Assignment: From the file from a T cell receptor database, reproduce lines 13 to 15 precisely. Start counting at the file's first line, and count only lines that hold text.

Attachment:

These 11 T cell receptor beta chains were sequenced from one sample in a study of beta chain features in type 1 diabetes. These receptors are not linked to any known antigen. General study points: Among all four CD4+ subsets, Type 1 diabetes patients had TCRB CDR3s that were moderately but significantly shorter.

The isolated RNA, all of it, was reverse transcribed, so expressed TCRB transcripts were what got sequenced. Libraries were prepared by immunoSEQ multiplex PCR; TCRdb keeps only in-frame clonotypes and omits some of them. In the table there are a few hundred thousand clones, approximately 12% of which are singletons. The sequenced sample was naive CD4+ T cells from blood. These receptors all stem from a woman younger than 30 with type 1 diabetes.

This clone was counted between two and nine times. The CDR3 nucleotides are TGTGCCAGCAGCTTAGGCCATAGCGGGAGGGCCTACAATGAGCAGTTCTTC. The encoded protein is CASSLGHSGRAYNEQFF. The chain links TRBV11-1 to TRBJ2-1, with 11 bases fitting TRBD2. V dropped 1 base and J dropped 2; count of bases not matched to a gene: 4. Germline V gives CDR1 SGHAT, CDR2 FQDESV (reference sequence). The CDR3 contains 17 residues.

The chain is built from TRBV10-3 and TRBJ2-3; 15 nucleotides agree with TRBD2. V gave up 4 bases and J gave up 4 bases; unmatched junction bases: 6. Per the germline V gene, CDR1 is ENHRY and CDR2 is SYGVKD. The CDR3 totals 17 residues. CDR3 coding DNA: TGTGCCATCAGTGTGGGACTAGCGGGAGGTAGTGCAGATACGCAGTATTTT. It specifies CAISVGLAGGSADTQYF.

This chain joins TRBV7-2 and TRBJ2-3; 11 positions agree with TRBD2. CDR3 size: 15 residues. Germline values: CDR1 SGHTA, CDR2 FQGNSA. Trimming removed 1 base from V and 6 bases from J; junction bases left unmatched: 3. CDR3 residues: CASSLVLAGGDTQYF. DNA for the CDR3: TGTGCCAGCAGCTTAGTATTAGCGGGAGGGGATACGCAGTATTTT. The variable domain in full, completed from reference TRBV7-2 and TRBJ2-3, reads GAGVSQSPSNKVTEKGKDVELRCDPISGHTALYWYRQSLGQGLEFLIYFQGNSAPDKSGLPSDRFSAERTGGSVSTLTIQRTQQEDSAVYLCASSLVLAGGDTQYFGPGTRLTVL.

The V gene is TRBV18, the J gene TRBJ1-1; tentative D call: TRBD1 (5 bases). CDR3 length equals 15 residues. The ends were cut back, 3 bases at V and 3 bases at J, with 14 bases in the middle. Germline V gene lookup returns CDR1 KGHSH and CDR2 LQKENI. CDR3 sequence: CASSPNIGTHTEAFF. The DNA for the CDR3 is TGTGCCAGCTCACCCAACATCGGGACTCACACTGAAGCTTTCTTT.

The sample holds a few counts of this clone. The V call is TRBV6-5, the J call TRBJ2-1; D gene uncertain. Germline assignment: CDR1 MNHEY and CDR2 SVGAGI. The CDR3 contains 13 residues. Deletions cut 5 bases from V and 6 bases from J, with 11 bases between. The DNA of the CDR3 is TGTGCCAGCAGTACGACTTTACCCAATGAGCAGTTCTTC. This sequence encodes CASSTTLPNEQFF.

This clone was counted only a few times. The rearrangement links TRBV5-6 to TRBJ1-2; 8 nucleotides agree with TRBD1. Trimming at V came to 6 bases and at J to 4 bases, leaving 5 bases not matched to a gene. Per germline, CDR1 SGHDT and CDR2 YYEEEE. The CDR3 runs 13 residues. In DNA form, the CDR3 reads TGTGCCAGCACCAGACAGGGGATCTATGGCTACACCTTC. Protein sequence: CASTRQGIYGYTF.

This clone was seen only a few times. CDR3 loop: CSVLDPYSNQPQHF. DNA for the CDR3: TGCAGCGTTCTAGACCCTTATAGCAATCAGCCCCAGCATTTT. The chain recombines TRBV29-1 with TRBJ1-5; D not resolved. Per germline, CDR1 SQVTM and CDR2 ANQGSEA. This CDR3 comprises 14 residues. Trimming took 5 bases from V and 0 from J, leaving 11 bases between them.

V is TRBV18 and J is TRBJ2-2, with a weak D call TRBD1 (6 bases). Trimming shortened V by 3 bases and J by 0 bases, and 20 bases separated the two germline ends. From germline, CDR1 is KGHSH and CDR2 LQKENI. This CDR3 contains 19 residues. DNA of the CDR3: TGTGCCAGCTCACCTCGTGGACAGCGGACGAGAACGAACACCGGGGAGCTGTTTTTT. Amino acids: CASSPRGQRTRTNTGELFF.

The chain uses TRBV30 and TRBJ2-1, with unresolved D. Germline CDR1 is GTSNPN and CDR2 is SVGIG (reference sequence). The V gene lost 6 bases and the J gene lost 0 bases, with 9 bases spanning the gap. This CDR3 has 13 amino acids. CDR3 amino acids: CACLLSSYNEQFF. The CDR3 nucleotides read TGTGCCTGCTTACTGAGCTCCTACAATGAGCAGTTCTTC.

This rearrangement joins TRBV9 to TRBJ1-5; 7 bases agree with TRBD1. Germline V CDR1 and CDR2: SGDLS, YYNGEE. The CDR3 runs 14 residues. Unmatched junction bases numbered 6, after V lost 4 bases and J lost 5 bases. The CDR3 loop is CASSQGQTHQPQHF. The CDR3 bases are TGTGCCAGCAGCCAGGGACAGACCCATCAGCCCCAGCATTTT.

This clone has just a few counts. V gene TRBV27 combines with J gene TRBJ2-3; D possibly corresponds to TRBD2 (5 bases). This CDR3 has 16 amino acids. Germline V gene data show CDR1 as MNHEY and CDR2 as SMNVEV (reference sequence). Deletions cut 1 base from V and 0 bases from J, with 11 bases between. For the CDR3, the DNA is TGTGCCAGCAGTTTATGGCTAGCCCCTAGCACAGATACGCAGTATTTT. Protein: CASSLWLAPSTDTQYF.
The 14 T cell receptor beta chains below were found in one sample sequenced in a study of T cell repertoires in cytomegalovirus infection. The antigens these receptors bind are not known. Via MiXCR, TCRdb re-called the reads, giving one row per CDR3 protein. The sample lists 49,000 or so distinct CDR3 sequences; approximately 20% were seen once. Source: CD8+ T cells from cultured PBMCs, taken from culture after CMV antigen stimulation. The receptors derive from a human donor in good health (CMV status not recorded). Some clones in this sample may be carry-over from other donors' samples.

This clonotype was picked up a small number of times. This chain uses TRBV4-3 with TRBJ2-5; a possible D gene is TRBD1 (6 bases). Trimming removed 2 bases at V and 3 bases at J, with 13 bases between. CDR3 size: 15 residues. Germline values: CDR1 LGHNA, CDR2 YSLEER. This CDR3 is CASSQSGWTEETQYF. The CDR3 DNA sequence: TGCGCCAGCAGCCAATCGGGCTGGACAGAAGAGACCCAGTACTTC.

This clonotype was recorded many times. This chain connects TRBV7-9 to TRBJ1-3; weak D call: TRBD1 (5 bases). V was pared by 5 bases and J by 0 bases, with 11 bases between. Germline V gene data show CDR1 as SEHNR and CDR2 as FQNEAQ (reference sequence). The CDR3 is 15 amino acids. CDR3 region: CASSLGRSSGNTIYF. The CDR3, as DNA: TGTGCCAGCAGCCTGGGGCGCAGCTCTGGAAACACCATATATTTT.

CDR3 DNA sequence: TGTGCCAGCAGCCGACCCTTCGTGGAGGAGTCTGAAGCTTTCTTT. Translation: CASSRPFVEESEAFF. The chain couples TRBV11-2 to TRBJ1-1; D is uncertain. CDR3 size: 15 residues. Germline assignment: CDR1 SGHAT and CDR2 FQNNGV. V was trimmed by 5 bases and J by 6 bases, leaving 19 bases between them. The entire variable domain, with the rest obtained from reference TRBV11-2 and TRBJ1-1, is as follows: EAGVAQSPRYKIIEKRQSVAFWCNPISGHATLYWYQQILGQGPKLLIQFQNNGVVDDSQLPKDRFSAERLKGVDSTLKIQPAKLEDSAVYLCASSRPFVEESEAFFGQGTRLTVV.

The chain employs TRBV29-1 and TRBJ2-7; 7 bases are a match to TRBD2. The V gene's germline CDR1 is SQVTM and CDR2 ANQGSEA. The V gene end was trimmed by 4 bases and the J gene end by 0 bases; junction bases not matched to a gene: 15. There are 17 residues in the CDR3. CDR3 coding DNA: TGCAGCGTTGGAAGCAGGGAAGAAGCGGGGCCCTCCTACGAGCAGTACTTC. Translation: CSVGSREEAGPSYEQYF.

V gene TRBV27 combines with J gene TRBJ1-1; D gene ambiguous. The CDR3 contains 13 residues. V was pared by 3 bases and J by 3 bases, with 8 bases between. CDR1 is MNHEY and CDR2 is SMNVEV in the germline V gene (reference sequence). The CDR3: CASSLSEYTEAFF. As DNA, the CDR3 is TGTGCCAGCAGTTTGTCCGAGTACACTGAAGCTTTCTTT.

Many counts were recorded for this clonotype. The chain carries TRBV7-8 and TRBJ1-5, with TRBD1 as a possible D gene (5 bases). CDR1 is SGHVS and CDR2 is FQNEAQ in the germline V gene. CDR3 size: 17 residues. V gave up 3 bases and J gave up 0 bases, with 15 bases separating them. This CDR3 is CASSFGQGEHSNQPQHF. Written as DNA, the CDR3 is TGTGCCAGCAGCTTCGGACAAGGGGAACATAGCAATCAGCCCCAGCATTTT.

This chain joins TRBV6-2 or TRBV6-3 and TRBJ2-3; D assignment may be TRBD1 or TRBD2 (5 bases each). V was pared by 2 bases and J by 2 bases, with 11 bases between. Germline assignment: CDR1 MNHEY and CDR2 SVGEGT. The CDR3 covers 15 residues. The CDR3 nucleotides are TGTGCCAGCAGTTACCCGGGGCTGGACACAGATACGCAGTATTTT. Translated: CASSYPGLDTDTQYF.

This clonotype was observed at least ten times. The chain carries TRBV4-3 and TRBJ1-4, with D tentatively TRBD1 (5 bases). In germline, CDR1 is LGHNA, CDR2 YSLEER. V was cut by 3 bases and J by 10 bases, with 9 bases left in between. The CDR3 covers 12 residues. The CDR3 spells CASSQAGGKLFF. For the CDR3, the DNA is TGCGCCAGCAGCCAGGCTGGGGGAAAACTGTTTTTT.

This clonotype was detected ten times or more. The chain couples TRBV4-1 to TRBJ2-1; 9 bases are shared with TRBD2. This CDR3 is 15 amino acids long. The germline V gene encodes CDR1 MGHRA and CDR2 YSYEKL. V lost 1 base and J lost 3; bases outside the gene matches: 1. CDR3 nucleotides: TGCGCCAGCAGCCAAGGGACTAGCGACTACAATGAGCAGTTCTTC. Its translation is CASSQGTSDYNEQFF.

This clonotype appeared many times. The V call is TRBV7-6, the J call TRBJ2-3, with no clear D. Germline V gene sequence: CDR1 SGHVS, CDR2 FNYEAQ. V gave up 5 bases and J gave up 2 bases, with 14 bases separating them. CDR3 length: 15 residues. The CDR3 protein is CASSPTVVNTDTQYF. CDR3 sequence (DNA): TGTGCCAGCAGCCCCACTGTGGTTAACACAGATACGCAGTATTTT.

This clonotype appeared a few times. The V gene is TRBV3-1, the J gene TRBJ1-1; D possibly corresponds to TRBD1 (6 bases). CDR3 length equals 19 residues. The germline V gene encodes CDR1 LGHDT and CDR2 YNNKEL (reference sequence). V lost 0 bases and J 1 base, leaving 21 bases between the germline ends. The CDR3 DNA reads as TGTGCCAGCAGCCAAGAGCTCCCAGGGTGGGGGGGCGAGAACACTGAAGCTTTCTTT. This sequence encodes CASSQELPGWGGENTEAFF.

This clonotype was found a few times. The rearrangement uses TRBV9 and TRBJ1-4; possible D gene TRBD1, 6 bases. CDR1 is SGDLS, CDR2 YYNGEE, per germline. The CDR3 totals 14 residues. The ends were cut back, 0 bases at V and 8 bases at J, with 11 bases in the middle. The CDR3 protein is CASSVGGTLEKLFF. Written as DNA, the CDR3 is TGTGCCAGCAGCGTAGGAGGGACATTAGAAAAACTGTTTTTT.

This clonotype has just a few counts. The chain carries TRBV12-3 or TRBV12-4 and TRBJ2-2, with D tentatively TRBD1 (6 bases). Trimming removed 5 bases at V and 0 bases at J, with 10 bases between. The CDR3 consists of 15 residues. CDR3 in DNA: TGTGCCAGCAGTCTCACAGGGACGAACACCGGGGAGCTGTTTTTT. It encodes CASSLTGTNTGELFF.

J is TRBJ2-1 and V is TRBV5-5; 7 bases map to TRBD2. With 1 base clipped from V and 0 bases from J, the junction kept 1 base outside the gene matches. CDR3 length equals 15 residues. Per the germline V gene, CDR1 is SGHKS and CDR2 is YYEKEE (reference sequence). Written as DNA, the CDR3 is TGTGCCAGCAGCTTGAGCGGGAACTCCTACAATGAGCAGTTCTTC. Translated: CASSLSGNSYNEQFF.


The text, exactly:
This clone has just a few counts. V gene TRBV27 combines with J gene TRBJ2-3; D possibly corresponds to TRBD2 (5 bases). This CDR3 has 16 amino acids. Germline V gene data show CDR1 as MNHEY and CDR2 as SMNVEV (reference sequence). Deletions cut 1 base from V and 0 bases from J, with 11 bases between. For the CDR3, the DNA is TGTGCCAGCAGTTTATGGCTAGCCCCTAGCACAGATACGCAGTATTTT. Protein: CASSLWLAPSTDTQYF.
The 14 T cell receptor beta chains below were found in one sample sequenced in a study of T cell repertoires in cytomegalovirus infection. The antigens these receptors bind are not known. Via MiXCR, TCRdb re-called the reads, giving one row per CDR3 protein. The sample lists 49,000 or so distinct CDR3 sequences; approximately 20% were seen once. Source: CD8+ T cells from cultured PBMCs, taken from culture after CMV antigen stimulation. The receptors derive from a human donor in good health (CMV status not recorded). Some clones in this sample may be carry-over from other donors' samples.

This clonotype was picked up a small number of times. This chain uses TRBV4-3 with TRBJ2-5; a possible D gene is TRBD1 (6 bases). Trimming removed 2 bases at V and 3 bases at J, with 13 bases between. CDR3 size: 15 residues. Germline values: CDR1 LGHNA, CDR2 YSLEER. This CDR3 is CASSQSGWTEETQYF. The CDR3 DNA sequence: TGCGCCAGCAGCCAATCGGGCTGGACAGAAGAGACCCAGTACTTC.